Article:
After 200 days of travel and more than 460 million kilometers (about 285 million miles) logged on its odometer, NASA's 2001 Mars Odyssey spacecraft will fire its main engine for the first and only time Oct. 23 and put itself into orbit around the red planet.
Odyssey was launched April 7 from Cape Canaveral Air Force Station, Fla. Other than our Moon, Mars has attracted more spacecraft exploration attempts than any other object in the solar system, and no other planet has proved as daunting to success. Of the 30 missions sent to Mars by three countries over 40 years, less than one-third have been successful.
"The spacecraft, ground system and flight team are ready for Mars orbit insertion," said Matthew Landano, Odyssey project manager at NASA's Jet Propulsion Laboratory, Pasadena, Calif. "We uplinked the sequence of commands that control the orbit insertion on Oct. 15. Now we will closely monitor the spacecraft's progress as it approaches Mars and executes the orbit insertion burn."
To enter orbit, Odyssey's propellant tanks, the size of big beachballs, must first be pressurized, plumbing lines heated, and the system primed before 262.8 kilograms (579.4 pounds) of propellant is burned in exactly the right direction for 19.7 minutes.
Flight controllers at JPL will see the main engine burn begin a few seconds after 7:26 p.m. Pacific time on the evening of Oct. 23. (Events in space are usually measured in Universal Time -- formerly called Greenwich Mean Time -- under which the Mars arrival occurs on Oct. 24. In the United States, however, the arrival will take place the evening of Oct. 23.)
The spacecraft will pass behind the planet 10 minutes later and will be out of contact for about 20 minutes. The burn is expected to end at 7:46 p.m. Pacific time, but controllers will not receive confirmation until a few minutes later when the spacecraft comes out from behind Mars and reestablishes contact with Earth at about 8 p.m.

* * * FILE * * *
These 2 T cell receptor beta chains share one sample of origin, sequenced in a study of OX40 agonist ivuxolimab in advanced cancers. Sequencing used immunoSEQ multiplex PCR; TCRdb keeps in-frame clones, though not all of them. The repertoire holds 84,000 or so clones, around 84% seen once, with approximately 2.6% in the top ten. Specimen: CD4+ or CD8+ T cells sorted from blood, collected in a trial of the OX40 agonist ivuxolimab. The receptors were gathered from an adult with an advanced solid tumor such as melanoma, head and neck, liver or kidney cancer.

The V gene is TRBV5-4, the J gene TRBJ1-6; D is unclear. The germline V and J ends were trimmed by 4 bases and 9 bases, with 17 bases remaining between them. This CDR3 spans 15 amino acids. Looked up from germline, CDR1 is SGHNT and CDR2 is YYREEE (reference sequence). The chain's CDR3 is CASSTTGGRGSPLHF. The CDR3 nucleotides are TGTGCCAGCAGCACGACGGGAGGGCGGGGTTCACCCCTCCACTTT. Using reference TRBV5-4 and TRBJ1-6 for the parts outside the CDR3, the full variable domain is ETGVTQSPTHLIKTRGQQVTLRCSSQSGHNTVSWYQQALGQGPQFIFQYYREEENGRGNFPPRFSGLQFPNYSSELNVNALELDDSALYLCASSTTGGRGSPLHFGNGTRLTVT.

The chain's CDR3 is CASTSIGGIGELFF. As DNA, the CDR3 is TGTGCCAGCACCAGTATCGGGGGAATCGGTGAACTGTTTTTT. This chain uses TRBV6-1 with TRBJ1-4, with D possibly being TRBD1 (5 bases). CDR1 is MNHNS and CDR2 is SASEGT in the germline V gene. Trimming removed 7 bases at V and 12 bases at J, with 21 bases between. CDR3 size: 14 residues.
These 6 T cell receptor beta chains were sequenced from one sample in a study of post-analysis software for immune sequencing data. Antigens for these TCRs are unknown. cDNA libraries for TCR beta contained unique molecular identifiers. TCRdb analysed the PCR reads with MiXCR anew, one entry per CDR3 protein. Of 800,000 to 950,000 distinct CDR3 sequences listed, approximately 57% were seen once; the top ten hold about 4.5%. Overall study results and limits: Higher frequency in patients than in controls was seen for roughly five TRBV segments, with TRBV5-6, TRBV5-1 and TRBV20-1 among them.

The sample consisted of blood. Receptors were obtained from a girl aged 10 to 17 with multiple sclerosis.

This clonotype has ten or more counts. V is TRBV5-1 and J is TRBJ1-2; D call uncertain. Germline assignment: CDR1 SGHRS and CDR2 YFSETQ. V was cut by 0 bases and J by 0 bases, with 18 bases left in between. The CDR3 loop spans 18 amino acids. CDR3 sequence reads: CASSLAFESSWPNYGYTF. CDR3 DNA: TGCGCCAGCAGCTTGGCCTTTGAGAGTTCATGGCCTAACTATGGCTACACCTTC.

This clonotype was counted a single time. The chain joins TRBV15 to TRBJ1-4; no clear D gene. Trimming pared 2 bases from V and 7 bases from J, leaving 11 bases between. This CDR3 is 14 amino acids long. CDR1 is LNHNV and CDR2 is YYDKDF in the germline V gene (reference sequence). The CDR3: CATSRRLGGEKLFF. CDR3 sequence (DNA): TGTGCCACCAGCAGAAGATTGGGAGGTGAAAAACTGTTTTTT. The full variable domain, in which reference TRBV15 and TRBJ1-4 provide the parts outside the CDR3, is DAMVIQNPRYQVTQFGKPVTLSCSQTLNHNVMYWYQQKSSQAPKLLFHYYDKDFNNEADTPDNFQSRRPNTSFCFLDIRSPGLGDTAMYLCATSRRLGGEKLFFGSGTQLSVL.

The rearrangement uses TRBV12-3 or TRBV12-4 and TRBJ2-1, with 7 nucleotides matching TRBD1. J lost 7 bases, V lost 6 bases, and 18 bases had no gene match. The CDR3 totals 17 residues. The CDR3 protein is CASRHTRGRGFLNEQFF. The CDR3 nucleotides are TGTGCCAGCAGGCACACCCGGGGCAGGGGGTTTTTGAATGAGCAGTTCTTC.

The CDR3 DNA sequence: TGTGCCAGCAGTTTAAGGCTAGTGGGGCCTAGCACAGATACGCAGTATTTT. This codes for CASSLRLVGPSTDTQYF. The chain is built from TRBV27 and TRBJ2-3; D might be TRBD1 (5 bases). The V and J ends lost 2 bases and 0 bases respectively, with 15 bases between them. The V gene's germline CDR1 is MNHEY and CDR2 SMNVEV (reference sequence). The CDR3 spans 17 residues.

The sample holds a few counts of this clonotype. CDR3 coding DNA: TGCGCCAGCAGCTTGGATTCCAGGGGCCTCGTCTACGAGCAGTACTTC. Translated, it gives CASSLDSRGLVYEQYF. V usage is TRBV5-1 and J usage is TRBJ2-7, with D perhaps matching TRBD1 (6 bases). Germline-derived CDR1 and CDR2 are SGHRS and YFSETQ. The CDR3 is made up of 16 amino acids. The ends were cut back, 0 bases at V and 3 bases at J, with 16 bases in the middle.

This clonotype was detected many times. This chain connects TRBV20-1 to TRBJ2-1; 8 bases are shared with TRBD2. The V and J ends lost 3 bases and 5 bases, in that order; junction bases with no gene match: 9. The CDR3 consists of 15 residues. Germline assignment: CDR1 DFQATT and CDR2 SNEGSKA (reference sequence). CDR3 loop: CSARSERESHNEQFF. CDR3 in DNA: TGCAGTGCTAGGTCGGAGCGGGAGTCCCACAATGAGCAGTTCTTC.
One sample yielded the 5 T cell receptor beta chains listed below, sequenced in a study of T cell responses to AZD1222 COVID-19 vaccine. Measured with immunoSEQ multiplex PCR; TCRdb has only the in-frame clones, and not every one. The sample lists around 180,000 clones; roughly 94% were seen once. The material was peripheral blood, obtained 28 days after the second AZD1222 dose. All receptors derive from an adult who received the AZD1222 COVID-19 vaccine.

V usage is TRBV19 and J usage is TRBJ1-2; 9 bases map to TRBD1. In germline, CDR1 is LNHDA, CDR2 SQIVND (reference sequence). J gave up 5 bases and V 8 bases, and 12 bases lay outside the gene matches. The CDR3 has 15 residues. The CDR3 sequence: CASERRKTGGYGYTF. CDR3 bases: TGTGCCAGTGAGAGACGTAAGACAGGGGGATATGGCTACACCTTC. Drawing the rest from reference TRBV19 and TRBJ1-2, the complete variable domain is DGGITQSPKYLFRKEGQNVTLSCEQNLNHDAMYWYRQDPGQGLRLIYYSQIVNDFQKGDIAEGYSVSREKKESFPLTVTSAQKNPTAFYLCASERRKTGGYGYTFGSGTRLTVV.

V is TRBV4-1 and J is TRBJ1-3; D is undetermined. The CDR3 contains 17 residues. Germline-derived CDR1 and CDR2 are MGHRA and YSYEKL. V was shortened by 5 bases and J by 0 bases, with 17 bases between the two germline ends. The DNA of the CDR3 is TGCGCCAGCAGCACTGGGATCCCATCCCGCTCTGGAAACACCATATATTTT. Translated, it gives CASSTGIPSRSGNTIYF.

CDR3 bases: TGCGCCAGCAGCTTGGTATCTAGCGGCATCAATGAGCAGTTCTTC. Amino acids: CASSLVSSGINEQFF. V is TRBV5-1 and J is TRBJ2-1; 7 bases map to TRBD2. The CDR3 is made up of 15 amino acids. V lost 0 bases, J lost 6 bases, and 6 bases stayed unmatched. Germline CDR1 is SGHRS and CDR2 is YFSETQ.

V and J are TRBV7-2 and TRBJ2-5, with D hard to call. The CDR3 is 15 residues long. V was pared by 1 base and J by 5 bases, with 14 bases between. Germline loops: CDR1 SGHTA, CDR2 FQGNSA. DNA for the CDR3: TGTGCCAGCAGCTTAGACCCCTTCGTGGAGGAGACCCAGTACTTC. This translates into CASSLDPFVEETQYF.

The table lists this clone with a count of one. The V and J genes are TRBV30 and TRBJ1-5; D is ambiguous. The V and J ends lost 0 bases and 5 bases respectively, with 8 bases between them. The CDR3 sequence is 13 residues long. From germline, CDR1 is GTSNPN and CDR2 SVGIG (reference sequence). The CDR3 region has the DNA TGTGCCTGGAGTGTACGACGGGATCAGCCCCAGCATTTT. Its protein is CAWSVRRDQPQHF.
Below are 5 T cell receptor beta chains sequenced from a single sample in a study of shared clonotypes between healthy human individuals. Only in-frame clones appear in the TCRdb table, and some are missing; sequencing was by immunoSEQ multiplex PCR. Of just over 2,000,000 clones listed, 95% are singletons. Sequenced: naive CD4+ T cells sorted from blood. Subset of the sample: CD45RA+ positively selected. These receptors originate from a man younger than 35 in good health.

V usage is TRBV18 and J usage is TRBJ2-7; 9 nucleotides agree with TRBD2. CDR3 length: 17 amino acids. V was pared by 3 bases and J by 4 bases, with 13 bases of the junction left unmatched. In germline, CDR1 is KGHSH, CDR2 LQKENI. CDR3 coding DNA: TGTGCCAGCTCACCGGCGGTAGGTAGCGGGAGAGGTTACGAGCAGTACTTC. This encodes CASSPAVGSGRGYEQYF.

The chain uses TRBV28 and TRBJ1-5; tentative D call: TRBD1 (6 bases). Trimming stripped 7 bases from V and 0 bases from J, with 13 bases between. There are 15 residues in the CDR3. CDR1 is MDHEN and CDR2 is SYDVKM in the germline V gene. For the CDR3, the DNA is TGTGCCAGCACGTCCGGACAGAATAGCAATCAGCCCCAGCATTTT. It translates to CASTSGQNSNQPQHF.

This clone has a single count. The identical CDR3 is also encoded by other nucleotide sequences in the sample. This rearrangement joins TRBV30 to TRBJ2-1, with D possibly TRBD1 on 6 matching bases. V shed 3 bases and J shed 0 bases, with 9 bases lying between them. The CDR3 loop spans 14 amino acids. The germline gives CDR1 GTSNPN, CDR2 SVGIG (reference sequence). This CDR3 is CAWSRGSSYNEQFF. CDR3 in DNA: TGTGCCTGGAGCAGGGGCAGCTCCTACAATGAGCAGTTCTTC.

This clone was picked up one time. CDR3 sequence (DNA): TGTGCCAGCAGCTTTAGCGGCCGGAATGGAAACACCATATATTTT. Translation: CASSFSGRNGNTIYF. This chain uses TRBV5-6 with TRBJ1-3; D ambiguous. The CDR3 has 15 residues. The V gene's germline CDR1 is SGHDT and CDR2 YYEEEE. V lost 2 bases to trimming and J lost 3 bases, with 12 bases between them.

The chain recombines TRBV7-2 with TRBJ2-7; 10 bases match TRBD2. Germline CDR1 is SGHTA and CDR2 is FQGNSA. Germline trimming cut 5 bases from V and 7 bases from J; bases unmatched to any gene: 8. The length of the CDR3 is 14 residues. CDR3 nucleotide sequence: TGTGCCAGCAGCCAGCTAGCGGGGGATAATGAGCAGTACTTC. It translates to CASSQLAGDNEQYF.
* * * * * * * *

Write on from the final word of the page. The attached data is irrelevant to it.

The firing of the main engine will brake the spacecraft's speed, slowing and curving its trajectory into an egg-shaped elliptical orbit around the planet. In the weeks and months ahead, the spacecraft will repeatedly brush against the top of the atmosphere in a process called aerobraking to reduce the long, 19-hour elliptical orbit into a shorter, 2-hour circular orbit of approximately 400 kilometers (about 250 miles) altitude desired for the mission's science data collection.
NASA's latest explorer carries several scientific instruments to map the chemical and mineralogical makeup of Mars: a gamma ray spectrometer that includes a neutron spectrometer and a high-energy neutron detector; a thermal-emission imaging system; and a Martian radiation environment experiment.
The 2001 Mars Odyssey Arrival press kit is available online at available online at http://www.jpl.nasa.gov/news/press_kits/odysseyarrival.pdf .
JPL manages the 2001 Mars Odyssey mission for NASA's Office of Space Science, Washington, D.C. Principal investigators at Arizona State University in Tempe, the University of Arizona in Tucson, and NASA's Johnson Space Center, Houston, Texas, operate the science instruments. Lockheed Martin Astronautics, Denver, Colo., is the prime contractor for the project, and developed and built the orbiter. Mission operations are conducted jointly from Lockheed Martin and from JPL, a division of the California Institute of Technology in Pasadena. NASA's Langley Research Center in Hampton, Va., will provide aerobraking support to JPL's navigation team during mission operations.
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